"We didn't know what we were going to do, to be honest with you," he says. "I don't think any member of the band felt like carrying on, and I definitely didn't. Jon was a neighbour of mine. His house backed on to mine for 10 or 12 years and we had more of a relationship than just the band - we were mates. The only thing that was going through my head was that Jon was always adamant that the band would always carry on. He always said to me, 'This band will never let you down'. It was only when Jon died that I really realised what he meant. The band is there looking after everyone.

"We did a special event for him at the Royal Albert Hall, a big celebration of Jon's life, and we got a few guests - Liam (Gallagher) and James Dean Bradfield and a few other people - and we had a great, great night. That sparked it all off again: this is what it's all about. This is what Jon lived for. To be on that stage and to churn out songs and to pick everybody up. That gave us a good kick up the arse to go and start thinking about not just what we wanted, but what Jon would have wanted and what was right for the band."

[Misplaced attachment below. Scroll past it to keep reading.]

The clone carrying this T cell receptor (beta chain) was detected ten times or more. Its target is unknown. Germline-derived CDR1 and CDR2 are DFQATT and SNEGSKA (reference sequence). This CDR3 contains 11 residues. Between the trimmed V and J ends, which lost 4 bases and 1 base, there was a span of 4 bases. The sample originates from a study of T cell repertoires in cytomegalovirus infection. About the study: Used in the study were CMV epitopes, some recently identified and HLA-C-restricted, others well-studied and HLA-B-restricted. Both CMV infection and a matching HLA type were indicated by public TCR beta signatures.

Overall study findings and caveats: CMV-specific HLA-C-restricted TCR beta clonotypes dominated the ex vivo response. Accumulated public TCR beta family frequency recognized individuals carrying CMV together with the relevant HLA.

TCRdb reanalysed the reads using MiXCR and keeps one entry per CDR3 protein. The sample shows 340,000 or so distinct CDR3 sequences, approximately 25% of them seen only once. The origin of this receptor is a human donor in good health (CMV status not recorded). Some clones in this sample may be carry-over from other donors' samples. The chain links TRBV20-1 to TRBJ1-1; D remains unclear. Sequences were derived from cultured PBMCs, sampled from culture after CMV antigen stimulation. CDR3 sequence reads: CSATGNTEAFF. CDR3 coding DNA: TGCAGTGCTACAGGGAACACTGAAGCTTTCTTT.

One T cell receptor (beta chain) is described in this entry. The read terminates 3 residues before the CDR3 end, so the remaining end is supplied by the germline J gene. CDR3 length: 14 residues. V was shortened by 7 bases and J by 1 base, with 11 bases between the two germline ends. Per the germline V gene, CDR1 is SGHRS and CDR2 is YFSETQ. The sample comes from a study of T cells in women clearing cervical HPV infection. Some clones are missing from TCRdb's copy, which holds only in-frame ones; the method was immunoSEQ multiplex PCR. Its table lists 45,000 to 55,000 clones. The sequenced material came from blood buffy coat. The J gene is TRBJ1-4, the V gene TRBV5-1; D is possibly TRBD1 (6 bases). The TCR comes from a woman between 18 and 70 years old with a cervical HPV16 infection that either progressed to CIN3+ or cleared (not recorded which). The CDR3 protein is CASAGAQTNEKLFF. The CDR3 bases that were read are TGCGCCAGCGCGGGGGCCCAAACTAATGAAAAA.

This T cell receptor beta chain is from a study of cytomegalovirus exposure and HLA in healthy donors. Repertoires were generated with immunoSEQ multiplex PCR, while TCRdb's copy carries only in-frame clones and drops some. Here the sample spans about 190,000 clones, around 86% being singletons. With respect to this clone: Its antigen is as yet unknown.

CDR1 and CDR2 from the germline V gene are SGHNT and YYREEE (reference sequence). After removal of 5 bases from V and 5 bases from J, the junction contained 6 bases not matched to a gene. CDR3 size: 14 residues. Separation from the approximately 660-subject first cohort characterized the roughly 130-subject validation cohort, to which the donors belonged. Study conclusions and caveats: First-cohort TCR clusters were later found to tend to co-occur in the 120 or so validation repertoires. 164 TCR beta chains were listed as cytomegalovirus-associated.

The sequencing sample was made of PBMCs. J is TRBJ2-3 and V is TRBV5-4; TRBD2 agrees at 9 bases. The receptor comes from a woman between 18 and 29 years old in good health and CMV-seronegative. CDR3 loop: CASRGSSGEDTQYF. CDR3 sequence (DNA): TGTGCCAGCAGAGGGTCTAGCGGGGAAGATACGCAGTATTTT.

The band entered the studio in January 2014, five months after Brookes' death. By that point they were ready to record something that could be seen as a fitting tribute to him. "We weren't going to make a morose, mournful record," says Rogers. "Even though we were mourning for Jon and we were hurting, we were pretty sure that Jon wouldn't have wanted that. He was so happy all the while. He was the entertainment at every single gig we did. He'd fire everybody up. We did Slane Castle with the Rolling saw their return to the top 10 of the UK album charts following its release in January. But Rogers says that after Brookes' loss and despite the setbacks they had overcome in the past, carrying on wasn't a foregone conclusion.